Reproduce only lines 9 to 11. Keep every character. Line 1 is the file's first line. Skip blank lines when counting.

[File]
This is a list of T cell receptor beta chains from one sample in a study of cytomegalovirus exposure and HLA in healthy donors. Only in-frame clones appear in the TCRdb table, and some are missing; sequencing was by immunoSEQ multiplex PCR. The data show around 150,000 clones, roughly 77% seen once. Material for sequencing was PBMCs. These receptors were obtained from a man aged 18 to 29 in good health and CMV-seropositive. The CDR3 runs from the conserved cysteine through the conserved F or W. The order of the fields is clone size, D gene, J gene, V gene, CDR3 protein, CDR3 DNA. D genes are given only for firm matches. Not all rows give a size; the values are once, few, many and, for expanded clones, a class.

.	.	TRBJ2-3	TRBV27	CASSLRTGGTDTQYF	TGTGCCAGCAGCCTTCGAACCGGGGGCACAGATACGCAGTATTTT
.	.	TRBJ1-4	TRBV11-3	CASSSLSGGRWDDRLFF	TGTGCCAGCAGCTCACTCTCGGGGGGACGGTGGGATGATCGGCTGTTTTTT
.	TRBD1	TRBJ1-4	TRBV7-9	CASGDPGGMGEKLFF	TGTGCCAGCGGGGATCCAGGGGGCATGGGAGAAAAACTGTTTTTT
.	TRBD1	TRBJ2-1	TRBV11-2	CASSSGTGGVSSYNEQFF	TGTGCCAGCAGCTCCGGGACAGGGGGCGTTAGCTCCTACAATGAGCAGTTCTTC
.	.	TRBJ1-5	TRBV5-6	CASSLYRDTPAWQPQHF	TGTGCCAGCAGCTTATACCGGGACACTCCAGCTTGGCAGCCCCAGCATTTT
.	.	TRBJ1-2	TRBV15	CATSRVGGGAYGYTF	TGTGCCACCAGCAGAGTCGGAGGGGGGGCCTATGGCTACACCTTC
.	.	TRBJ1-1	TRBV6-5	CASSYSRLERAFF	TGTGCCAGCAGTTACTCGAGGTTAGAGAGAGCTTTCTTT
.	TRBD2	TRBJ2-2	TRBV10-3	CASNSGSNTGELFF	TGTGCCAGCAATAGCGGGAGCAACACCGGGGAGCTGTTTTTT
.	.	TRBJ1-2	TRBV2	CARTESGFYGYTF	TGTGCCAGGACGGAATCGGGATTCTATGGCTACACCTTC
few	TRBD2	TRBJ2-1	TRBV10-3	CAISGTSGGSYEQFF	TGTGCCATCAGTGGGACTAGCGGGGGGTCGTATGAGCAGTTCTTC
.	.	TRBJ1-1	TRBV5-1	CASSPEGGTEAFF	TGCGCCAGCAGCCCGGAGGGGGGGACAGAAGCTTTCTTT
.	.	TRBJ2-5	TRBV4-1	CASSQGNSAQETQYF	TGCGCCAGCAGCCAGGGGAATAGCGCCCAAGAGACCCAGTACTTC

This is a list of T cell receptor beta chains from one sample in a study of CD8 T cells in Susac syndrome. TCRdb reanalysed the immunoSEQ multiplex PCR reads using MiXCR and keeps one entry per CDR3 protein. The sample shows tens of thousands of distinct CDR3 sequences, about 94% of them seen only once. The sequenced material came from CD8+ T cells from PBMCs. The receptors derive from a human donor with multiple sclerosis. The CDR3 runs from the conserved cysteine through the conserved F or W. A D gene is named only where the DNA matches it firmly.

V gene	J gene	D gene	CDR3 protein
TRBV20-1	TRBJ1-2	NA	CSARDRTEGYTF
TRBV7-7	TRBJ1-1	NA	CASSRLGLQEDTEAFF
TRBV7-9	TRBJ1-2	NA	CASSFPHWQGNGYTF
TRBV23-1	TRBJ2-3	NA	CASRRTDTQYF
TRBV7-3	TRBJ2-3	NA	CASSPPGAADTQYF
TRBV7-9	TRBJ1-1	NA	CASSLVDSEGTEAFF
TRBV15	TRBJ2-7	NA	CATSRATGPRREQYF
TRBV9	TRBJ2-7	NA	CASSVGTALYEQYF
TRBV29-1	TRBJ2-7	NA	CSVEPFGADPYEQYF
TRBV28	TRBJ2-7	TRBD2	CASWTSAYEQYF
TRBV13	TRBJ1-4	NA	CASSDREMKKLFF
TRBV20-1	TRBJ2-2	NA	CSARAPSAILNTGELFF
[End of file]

.	TRBD2	TRBJ2-2	TRBV10-3	CASNSGSNTGELFF	TGTGCCAGCAATAGCGGGAGCAACACCGGGGAGCTGTTTTTT
.	.	TRBJ1-2	TRBV2	CARTESGFYGYTF	TGTGCCAGGACGGAATCGGGATTCTATGGCTACACCTTC
few	TRBD2	TRBJ2-1	TRBV10-3	CAISGTSGGSYEQFF	TGTGCCATCAGTGGGACTAGCGGGGGGTCGTATGAGCAGTTCTTC